Eating Disorders May Run in Families
Pattern Seen in Studies of Anorexia, Binge Eating
WebMD News Archive
March 6, 2006 -- The eating disorders anorexia and binge eating may run in families, according to two new studies.
Both studies appear in the Archives of General Psychiatry. The first study showed that genetic factors accounted for more than half of anorexia cases among more than 31,000 twins in Sweden.
"We were able to show for the first time that there is a substantial genetic component to anorexia nervosa," researcher Cynthia Bulik, PhD, tells WebMD.
The second study showed that binge eating tends to run in families. Genes might be at work, but the study doesn't prove that.
"Basically, what we're finding out is that eating disorders are familial disorders," says Bulik, who worked on both studies and is an eating disorders expert at the University of North Carolina (UNC).
Bulik, who led the anorexia study, directs the UNC Eating Disorders Program. She is also the William and Jeanne Jordan Distinguished Professor of Eating Disorders at UNC's psychiatry department and a professor of nutrition at UNC's School of Public Health.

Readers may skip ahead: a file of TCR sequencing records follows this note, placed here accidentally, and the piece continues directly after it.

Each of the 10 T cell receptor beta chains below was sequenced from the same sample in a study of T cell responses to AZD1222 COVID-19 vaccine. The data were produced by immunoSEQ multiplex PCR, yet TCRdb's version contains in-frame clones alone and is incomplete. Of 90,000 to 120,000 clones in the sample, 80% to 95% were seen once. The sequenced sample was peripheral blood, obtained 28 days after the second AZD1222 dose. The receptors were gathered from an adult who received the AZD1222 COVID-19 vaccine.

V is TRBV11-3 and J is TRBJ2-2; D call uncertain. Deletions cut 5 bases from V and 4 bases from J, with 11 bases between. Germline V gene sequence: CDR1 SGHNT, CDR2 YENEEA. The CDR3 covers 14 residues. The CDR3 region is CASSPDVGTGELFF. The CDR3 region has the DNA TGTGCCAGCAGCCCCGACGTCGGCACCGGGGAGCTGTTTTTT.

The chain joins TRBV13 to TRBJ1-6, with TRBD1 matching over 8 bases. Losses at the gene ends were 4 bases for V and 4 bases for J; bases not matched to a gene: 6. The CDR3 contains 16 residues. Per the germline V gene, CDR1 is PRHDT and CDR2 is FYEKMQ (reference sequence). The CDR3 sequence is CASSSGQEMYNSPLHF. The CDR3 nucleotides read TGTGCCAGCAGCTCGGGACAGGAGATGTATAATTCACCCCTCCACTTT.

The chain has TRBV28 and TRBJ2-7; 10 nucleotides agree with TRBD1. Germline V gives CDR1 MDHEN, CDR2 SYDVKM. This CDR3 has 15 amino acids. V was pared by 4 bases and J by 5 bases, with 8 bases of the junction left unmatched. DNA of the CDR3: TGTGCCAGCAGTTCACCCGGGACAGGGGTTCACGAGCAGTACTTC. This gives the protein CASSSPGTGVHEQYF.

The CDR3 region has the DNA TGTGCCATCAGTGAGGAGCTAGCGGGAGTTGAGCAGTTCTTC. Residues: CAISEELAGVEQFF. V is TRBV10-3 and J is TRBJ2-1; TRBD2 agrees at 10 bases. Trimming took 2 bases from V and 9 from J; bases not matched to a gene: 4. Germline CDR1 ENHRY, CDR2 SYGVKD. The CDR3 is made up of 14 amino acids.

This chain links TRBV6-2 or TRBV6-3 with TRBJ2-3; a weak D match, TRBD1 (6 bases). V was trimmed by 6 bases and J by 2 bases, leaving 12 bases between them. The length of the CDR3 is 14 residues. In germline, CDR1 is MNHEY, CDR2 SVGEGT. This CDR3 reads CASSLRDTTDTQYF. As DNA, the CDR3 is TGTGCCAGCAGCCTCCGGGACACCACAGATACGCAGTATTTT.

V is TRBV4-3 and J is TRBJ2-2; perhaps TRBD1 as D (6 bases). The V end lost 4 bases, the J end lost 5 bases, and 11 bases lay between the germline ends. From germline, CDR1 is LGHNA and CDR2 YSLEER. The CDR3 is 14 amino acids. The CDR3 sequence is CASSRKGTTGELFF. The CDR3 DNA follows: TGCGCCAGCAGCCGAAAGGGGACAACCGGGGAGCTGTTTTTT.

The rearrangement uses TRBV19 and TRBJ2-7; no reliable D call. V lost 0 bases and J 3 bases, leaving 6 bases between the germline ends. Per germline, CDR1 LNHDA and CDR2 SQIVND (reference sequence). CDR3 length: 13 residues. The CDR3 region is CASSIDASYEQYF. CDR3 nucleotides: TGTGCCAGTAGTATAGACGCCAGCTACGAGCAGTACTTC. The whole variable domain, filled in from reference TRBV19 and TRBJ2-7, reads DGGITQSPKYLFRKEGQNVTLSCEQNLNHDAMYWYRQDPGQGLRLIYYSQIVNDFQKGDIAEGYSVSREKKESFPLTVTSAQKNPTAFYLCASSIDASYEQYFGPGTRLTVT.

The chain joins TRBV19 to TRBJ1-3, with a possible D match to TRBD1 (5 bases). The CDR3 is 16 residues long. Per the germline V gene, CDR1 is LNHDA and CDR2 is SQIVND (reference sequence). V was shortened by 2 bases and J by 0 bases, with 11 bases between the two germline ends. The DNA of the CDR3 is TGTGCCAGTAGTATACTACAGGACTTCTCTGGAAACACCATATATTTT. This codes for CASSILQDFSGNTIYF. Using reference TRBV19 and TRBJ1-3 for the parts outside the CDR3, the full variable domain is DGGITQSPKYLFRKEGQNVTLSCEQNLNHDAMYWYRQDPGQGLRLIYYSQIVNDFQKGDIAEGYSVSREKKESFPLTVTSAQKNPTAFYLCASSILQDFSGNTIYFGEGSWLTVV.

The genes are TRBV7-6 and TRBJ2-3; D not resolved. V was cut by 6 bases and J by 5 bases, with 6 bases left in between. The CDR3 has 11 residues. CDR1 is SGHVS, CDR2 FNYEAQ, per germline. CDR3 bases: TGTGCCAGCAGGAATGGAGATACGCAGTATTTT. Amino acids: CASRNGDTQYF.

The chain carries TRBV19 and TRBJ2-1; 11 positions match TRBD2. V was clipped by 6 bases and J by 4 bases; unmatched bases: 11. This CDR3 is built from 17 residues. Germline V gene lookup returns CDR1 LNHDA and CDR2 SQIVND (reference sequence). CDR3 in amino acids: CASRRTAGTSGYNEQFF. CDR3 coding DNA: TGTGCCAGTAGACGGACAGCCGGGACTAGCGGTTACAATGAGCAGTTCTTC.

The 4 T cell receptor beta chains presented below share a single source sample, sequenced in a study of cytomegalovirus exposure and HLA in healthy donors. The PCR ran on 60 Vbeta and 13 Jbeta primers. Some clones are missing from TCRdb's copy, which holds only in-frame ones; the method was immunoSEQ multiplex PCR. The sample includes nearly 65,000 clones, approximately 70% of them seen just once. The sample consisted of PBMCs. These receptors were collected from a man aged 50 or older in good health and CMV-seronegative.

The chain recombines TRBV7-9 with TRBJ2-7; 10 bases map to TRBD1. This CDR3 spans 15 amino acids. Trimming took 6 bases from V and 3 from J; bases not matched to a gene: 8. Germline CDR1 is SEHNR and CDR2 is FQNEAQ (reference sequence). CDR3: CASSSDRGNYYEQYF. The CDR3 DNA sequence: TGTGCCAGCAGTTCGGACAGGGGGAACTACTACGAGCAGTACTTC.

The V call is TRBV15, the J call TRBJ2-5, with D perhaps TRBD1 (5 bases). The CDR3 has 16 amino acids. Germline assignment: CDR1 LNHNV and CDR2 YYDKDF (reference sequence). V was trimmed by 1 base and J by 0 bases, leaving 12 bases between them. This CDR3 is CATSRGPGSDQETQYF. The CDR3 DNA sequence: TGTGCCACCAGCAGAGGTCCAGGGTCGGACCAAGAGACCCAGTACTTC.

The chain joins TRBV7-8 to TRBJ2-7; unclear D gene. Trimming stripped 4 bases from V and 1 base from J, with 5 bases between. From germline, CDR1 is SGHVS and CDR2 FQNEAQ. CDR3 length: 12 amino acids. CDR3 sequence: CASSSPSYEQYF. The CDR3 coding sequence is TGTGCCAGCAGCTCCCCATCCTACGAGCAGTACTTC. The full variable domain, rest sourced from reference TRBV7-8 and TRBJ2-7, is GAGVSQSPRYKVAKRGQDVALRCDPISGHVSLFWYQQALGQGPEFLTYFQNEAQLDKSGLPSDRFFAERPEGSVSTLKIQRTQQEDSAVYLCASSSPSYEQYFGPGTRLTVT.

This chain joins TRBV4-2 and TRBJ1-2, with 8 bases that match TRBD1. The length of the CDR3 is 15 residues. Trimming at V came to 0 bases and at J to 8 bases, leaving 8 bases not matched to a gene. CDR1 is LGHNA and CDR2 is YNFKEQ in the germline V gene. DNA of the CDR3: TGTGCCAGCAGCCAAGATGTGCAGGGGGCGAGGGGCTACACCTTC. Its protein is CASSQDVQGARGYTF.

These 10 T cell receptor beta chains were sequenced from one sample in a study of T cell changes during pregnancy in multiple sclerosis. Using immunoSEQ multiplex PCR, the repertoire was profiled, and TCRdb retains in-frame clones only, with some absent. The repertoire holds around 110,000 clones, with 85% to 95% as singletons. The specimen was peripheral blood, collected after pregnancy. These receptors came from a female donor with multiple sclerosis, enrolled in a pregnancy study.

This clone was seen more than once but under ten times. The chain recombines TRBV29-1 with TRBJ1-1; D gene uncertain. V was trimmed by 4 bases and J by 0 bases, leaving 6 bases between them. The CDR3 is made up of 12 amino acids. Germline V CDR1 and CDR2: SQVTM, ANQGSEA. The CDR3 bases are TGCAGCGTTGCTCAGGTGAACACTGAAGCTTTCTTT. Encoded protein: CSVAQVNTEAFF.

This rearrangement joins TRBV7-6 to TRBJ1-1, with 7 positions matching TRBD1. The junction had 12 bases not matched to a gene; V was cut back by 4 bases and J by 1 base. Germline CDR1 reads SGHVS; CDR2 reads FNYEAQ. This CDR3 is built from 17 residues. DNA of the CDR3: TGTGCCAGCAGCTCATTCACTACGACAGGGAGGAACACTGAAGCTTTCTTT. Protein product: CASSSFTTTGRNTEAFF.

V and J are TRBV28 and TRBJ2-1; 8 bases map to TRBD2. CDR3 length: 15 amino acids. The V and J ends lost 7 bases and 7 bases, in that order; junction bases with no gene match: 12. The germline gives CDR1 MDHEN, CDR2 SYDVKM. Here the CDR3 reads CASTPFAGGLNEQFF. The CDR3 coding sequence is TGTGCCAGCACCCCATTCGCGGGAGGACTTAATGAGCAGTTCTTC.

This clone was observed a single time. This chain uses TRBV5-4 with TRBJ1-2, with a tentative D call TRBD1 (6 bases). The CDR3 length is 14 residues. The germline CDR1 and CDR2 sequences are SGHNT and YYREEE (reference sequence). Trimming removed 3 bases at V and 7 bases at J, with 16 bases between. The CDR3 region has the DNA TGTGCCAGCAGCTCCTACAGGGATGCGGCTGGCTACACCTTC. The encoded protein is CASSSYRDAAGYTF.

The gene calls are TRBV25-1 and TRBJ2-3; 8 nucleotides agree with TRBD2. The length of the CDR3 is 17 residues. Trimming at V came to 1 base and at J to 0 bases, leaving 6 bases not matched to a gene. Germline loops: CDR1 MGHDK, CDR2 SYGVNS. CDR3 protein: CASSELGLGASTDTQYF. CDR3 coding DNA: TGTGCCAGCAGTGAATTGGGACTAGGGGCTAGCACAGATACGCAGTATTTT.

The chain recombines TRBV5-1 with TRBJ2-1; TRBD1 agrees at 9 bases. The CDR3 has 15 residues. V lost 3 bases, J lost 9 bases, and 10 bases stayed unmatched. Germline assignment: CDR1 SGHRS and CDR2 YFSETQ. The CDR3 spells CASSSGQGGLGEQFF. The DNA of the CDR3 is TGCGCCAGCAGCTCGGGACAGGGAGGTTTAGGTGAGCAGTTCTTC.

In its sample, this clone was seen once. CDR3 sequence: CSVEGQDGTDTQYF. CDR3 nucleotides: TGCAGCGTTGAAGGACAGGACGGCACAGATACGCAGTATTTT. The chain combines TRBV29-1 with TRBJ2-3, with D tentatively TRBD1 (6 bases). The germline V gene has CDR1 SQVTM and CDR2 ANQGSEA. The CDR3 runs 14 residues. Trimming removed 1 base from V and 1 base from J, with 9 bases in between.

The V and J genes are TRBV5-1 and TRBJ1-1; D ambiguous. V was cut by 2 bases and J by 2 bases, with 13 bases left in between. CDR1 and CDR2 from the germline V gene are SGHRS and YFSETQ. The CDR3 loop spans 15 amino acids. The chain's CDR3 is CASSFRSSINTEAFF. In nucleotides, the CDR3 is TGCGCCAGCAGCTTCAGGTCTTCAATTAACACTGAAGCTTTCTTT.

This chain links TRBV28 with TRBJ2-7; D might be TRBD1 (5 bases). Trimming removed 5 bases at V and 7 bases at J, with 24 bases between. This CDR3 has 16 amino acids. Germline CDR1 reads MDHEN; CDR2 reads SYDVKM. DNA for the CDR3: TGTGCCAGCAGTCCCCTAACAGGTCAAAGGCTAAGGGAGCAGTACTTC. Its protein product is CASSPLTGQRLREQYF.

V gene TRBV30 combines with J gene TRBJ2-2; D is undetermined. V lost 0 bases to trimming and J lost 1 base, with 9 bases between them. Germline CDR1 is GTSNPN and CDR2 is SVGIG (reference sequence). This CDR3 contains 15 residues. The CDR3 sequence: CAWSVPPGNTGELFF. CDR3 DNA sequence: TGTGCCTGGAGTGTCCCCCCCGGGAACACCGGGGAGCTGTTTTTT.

"For a long time, people have viewed anorexia nervosa as a disorder of choice," Bulik says. "People thought that these were people choosing to lose a lot of weight and diet down to some thin ideal."
She adds that people have also blamed parents and parenting styles "for far too long" for causing anorexia.
Her study included 31,406 twins in Sweden who were screened in 2002 for anorexia and other problems. A total of 1.2% of the women and 0.29% of the men had anorexia.
Anorexia and Genes
Genes appeared to be a big influence on the odds of developing anorexia.
"The way I say it is that 56% liability for developing anorexia nervosa is due to genetic factors and the remaining is due to the environment," Bulik says. "Environment" means factors besides genes.
However, "this is not a one-gene disorder," Bulik says. "We will never find one gene that causes anorexia nervosa. It's a complex trait, and that's a real scientific term which means it's influenced by multiple genes and multiple environmental factors."
Environmental influences -- like cultural emphasis on thinness -- still counts. "I think what this genetic research will lead us to is a better understanding of who is more sensitive to the environmental triggers," Bulik says.